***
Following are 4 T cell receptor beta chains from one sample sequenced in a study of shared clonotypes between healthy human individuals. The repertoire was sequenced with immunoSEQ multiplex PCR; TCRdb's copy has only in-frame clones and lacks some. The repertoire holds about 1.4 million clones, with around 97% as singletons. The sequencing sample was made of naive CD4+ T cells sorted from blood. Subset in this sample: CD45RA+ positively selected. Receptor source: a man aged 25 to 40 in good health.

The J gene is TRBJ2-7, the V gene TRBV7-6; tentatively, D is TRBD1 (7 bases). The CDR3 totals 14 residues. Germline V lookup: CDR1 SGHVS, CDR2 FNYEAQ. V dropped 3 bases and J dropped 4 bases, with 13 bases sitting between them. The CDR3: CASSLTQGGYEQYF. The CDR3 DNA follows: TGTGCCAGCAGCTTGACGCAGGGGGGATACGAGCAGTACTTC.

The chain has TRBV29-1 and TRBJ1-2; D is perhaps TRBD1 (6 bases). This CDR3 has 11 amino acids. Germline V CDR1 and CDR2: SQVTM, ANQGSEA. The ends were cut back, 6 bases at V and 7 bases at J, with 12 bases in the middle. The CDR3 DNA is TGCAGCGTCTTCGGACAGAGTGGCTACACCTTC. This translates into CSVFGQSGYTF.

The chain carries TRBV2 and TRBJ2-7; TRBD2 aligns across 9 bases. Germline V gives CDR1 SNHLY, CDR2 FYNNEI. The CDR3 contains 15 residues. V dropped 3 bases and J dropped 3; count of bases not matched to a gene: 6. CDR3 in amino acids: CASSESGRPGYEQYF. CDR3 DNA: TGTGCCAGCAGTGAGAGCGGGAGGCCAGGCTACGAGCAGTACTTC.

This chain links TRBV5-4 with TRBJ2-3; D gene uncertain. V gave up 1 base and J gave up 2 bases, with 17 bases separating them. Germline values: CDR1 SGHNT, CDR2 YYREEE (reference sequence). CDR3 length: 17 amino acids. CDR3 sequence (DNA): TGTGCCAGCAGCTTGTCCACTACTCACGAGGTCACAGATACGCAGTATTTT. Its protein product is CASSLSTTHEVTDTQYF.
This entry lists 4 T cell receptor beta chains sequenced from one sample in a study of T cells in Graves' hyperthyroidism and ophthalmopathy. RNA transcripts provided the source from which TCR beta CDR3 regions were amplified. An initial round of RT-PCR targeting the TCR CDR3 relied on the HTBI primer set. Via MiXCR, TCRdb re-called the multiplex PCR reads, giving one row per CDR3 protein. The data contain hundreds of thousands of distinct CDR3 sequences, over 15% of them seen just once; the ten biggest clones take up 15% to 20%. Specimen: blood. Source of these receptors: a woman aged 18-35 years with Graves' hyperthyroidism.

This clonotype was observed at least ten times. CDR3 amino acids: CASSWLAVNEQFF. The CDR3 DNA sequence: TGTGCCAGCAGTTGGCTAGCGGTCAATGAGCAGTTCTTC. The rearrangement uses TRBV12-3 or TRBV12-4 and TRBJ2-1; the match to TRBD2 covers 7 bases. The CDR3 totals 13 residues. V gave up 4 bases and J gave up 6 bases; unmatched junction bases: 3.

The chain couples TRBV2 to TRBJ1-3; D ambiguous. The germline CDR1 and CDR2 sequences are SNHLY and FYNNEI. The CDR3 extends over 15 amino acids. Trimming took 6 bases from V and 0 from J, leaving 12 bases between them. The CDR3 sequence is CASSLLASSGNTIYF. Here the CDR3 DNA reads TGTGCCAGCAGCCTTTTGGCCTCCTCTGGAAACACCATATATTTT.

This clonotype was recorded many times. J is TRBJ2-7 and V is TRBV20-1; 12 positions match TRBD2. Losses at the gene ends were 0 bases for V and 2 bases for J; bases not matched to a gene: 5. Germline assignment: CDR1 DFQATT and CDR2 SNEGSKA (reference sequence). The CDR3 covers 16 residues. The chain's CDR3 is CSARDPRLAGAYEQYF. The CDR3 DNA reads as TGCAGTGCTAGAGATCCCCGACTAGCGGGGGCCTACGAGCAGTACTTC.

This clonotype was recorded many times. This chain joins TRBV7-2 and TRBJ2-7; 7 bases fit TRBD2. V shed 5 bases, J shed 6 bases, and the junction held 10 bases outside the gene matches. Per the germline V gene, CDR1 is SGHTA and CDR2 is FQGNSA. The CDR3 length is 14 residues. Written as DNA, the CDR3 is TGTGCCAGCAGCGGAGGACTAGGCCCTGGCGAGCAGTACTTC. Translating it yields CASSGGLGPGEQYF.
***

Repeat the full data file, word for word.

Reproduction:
Following are 4 T cell receptor beta chains from one sample sequenced in a study of shared clonotypes between healthy human individuals. The repertoire was sequenced with immunoSEQ multiplex PCR; TCRdb's copy has only in-frame clones and lacks some. The repertoire holds about 1.4 million clones, with around 97% as singletons. The sequencing sample was made of naive CD4+ T cells sorted from blood. Subset in this sample: CD45RA+ positively selected. Receptor source: a man aged 25 to 40 in good health.

The J gene is TRBJ2-7, the V gene TRBV7-6; tentatively, D is TRBD1 (7 bases). The CDR3 totals 14 residues. Germline V lookup: CDR1 SGHVS, CDR2 FNYEAQ. V dropped 3 bases and J dropped 4 bases, with 13 bases sitting between them. The CDR3: CASSLTQGGYEQYF. The CDR3 DNA follows: TGTGCCAGCAGCTTGACGCAGGGGGGATACGAGCAGTACTTC.

The chain has TRBV29-1 and TRBJ1-2; D is perhaps TRBD1 (6 bases). This CDR3 has 11 amino acids. Germline V CDR1 and CDR2: SQVTM, ANQGSEA. The ends were cut back, 6 bases at V and 7 bases at J, with 12 bases in the middle. The CDR3 DNA is TGCAGCGTCTTCGGACAGAGTGGCTACACCTTC. This translates into CSVFGQSGYTF.

The chain carries TRBV2 and TRBJ2-7; TRBD2 aligns across 9 bases. Germline V gives CDR1 SNHLY, CDR2 FYNNEI. The CDR3 contains 15 residues. V dropped 3 bases and J dropped 3; count of bases not matched to a gene: 6. CDR3 in amino acids: CASSESGRPGYEQYF. CDR3 DNA: TGTGCCAGCAGTGAGAGCGGGAGGCCAGGCTACGAGCAGTACTTC.

This chain links TRBV5-4 with TRBJ2-3; D gene uncertain. V gave up 1 base and J gave up 2 bases, with 17 bases separating them. Germline values: CDR1 SGHNT, CDR2 YYREEE (reference sequence). CDR3 length: 17 amino acids. CDR3 sequence (DNA): TGTGCCAGCAGCTTGTCCACTACTCACGAGGTCACAGATACGCAGTATTTT. Its protein product is CASSLSTTHEVTDTQYF.
This entry lists 4 T cell receptor beta chains sequenced from one sample in a study of T cells in Graves' hyperthyroidism and ophthalmopathy. RNA transcripts provided the source from which TCR beta CDR3 regions were amplified. An initial round of RT-PCR targeting the TCR CDR3 relied on the HTBI primer set. Via MiXCR, TCRdb re-called the multiplex PCR reads, giving one row per CDR3 protein. The data contain hundreds of thousands of distinct CDR3 sequences, over 15% of them seen just once; the ten biggest clones take up 15% to 20%. Specimen: blood. Source of these receptors: a woman aged 18-35 years with Graves' hyperthyroidism.

This clonotype was observed at least ten times. CDR3 amino acids: CASSWLAVNEQFF. The CDR3 DNA sequence: TGTGCCAGCAGTTGGCTAGCGGTCAATGAGCAGTTCTTC. The rearrangement uses TRBV12-3 or TRBV12-4 and TRBJ2-1; the match to TRBD2 covers 7 bases. The CDR3 totals 13 residues. V gave up 4 bases and J gave up 6 bases; unmatched junction bases: 3.

The chain couples TRBV2 to TRBJ1-3; D ambiguous. The germline CDR1 and CDR2 sequences are SNHLY and FYNNEI. The CDR3 extends over 15 amino acids. Trimming took 6 bases from V and 0 from J, leaving 12 bases between them. The CDR3 sequence is CASSLLASSGNTIYF. Here the CDR3 DNA reads TGTGCCAGCAGCCTTTTGGCCTCCTCTGGAAACACCATATATTTT.

This clonotype was recorded many times. J is TRBJ2-7 and V is TRBV20-1; 12 positions match TRBD2. Losses at the gene ends were 0 bases for V and 2 bases for J; bases not matched to a gene: 5. Germline assignment: CDR1 DFQATT and CDR2 SNEGSKA (reference sequence). The CDR3 covers 16 residues. The chain's CDR3 is CSARDPRLAGAYEQYF. The CDR3 DNA reads as TGCAGTGCTAGAGATCCCCGACTAGCGGGGGCCTACGAGCAGTACTTC.

This clonotype was recorded many times. This chain joins TRBV7-2 and TRBJ2-7; 7 bases fit TRBD2. V shed 5 bases, J shed 6 bases, and the junction held 10 bases outside the gene matches. Per the germline V gene, CDR1 is SGHTA and CDR2 is FQGNSA. The CDR3 length is 14 residues. Written as DNA, the CDR3 is TGTGCCAGCAGCGGAGGACTAGGCCCTGGCGAGCAGTACTTC. Translating it yields CASSGGLGPGEQYF.